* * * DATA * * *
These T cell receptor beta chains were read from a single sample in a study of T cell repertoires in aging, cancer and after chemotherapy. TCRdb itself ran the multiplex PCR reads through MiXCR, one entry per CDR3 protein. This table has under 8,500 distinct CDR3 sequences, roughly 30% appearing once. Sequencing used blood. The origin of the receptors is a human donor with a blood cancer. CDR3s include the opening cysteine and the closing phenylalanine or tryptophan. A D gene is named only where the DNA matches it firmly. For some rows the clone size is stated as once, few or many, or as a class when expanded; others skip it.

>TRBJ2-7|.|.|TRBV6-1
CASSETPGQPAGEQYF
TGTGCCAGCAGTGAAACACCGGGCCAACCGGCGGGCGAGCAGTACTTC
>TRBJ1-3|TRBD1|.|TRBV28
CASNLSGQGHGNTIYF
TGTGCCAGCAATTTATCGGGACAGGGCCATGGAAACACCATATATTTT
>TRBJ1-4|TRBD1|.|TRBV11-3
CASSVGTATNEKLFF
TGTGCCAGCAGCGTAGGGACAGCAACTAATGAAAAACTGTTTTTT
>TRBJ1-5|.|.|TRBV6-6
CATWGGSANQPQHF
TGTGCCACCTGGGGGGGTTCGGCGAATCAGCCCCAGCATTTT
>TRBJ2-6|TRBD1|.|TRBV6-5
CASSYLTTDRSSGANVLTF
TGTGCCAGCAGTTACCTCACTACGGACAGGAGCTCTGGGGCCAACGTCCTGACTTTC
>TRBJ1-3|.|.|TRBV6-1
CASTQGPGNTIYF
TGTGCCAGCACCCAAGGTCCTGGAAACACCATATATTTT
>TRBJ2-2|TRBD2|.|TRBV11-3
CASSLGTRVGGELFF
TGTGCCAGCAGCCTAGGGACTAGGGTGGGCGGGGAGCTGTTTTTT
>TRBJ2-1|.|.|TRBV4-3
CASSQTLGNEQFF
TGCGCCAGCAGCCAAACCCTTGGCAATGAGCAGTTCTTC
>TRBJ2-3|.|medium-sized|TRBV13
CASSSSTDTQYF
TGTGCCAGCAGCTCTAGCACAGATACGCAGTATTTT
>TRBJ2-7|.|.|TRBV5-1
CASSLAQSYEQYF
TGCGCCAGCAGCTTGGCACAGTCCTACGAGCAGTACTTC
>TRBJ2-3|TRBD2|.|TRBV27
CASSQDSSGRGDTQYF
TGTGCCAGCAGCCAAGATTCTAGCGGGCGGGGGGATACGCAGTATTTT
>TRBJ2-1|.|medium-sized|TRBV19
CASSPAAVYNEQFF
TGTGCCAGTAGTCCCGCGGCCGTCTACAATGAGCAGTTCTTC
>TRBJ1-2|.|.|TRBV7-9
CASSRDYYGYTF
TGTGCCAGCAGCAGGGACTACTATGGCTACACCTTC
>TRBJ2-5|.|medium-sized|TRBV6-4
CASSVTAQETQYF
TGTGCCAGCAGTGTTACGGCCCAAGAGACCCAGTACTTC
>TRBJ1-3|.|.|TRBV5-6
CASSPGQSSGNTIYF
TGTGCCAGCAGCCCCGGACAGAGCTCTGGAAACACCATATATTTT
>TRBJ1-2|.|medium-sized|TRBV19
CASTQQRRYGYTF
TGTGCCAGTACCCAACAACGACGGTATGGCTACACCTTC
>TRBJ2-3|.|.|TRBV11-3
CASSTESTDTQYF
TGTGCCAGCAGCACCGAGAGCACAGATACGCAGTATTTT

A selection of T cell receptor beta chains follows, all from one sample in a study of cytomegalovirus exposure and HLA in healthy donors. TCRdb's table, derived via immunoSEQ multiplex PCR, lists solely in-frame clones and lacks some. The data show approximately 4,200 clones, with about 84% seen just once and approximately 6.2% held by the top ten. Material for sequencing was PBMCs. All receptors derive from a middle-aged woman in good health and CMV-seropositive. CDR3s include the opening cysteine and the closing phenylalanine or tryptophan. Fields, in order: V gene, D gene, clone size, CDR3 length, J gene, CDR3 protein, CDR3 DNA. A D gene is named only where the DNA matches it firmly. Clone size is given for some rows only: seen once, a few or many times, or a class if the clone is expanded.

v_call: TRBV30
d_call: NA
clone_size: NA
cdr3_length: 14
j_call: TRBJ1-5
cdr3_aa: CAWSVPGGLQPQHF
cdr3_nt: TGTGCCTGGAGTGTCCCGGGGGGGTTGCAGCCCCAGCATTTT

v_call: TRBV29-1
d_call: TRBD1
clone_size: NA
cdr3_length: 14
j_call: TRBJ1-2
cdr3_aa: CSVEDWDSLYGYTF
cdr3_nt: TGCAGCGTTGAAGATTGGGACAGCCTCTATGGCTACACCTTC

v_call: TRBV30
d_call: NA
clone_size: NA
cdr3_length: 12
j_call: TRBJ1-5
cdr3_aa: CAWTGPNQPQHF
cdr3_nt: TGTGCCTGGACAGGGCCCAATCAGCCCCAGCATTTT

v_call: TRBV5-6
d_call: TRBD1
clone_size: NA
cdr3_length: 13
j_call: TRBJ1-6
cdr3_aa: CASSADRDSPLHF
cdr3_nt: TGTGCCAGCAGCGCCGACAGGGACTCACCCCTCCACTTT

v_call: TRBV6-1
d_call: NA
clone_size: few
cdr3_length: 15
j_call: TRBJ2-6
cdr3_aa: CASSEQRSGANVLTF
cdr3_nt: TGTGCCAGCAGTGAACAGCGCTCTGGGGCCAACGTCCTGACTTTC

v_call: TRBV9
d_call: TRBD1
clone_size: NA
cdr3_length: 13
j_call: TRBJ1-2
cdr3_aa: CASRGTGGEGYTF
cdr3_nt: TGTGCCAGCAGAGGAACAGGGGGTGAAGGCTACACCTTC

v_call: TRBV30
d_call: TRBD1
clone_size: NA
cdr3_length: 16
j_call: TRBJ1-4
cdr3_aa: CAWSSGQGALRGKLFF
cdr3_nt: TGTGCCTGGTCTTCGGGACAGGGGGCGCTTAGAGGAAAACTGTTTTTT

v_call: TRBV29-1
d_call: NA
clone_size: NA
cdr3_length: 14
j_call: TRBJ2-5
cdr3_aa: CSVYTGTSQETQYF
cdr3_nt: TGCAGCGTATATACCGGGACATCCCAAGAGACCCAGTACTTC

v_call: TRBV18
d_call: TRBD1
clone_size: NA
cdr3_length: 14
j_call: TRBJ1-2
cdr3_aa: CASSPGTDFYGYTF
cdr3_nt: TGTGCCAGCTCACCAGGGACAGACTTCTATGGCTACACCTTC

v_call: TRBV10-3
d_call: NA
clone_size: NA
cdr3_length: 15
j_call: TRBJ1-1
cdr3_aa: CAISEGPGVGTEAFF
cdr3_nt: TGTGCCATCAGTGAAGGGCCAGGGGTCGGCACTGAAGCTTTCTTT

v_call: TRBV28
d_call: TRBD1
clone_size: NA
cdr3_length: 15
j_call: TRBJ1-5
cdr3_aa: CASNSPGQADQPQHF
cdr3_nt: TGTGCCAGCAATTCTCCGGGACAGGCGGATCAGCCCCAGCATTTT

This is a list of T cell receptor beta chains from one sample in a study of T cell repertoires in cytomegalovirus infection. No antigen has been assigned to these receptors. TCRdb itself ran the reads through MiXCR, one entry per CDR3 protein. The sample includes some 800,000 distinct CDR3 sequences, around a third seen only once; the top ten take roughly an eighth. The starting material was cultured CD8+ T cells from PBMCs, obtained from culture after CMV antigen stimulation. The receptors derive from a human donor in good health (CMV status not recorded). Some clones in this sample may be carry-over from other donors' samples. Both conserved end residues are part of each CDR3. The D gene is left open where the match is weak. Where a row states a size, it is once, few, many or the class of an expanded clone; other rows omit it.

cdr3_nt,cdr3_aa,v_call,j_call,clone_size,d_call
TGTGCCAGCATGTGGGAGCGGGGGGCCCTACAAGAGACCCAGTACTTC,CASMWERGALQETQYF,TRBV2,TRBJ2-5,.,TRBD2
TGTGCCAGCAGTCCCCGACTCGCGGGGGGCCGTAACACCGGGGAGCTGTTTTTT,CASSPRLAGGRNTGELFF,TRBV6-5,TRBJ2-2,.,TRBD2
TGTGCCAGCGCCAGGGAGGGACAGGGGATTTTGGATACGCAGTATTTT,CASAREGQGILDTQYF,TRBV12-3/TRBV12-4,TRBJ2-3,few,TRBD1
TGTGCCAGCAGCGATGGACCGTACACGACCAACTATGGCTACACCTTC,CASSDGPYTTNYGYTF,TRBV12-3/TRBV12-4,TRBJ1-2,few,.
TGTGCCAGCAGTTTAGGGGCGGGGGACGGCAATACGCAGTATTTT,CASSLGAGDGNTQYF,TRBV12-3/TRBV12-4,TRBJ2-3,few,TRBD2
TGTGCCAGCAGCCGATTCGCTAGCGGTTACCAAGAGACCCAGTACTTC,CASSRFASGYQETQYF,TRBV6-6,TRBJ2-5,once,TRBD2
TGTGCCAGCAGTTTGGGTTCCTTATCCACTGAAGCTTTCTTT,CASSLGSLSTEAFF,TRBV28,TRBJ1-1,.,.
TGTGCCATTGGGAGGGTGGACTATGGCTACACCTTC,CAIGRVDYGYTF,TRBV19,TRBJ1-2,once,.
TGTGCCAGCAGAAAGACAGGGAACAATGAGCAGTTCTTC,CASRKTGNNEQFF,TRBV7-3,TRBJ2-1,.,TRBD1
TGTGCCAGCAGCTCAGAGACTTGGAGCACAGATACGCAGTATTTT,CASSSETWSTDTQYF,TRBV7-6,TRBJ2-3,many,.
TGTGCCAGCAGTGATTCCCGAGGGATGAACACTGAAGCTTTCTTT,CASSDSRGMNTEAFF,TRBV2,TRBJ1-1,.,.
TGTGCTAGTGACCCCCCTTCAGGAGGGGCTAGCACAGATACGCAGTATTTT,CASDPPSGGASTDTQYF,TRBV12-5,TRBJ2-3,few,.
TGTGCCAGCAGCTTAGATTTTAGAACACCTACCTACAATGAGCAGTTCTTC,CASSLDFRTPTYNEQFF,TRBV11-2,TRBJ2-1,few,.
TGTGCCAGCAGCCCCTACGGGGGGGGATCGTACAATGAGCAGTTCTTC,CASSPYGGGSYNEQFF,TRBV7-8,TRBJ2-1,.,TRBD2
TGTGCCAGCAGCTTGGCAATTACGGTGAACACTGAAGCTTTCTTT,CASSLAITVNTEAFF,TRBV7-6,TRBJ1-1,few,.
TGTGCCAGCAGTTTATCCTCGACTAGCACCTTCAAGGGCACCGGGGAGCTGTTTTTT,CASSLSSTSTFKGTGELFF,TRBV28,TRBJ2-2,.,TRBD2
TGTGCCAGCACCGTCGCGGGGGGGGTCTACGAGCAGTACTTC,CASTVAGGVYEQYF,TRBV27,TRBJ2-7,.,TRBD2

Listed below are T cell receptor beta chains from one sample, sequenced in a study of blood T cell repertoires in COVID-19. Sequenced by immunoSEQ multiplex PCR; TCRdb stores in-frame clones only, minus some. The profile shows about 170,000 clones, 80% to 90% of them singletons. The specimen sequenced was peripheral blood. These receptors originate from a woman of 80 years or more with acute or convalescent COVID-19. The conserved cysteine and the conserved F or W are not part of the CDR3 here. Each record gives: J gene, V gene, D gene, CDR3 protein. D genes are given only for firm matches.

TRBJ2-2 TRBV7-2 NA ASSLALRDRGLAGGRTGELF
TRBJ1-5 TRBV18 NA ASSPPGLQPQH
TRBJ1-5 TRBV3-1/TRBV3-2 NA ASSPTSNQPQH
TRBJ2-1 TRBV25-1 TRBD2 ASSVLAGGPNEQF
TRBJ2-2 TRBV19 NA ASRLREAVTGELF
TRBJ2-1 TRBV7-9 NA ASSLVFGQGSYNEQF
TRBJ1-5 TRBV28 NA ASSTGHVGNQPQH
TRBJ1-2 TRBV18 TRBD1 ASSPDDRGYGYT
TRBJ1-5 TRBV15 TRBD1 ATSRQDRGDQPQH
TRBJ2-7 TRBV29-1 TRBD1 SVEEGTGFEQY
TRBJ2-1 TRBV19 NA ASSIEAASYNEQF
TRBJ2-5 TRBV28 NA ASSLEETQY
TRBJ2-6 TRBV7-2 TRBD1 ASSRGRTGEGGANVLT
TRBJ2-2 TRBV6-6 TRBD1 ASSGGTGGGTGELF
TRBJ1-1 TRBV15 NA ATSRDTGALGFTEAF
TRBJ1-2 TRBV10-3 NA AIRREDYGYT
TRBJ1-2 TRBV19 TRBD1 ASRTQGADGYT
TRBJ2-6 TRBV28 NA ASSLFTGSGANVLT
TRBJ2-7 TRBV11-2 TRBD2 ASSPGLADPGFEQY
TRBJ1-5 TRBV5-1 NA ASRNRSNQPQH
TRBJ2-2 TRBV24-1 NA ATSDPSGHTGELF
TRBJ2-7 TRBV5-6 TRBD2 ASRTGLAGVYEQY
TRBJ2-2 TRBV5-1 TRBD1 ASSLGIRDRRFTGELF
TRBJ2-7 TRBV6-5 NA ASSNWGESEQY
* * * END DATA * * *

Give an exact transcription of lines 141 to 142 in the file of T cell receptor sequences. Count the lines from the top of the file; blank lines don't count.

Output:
TGTGCCAGCAGAAAGACAGGGAACAATGAGCAGTTCTTC,CASRKTGNNEQFF,TRBV7-3,TRBJ2-1,.,TRBD1
TGTGCCAGCAGCTCAGAGACTTGGAGCACAGATACGCAGTATTTT,CASSSETWSTDTQYF,TRBV7-6,TRBJ2-3,many,.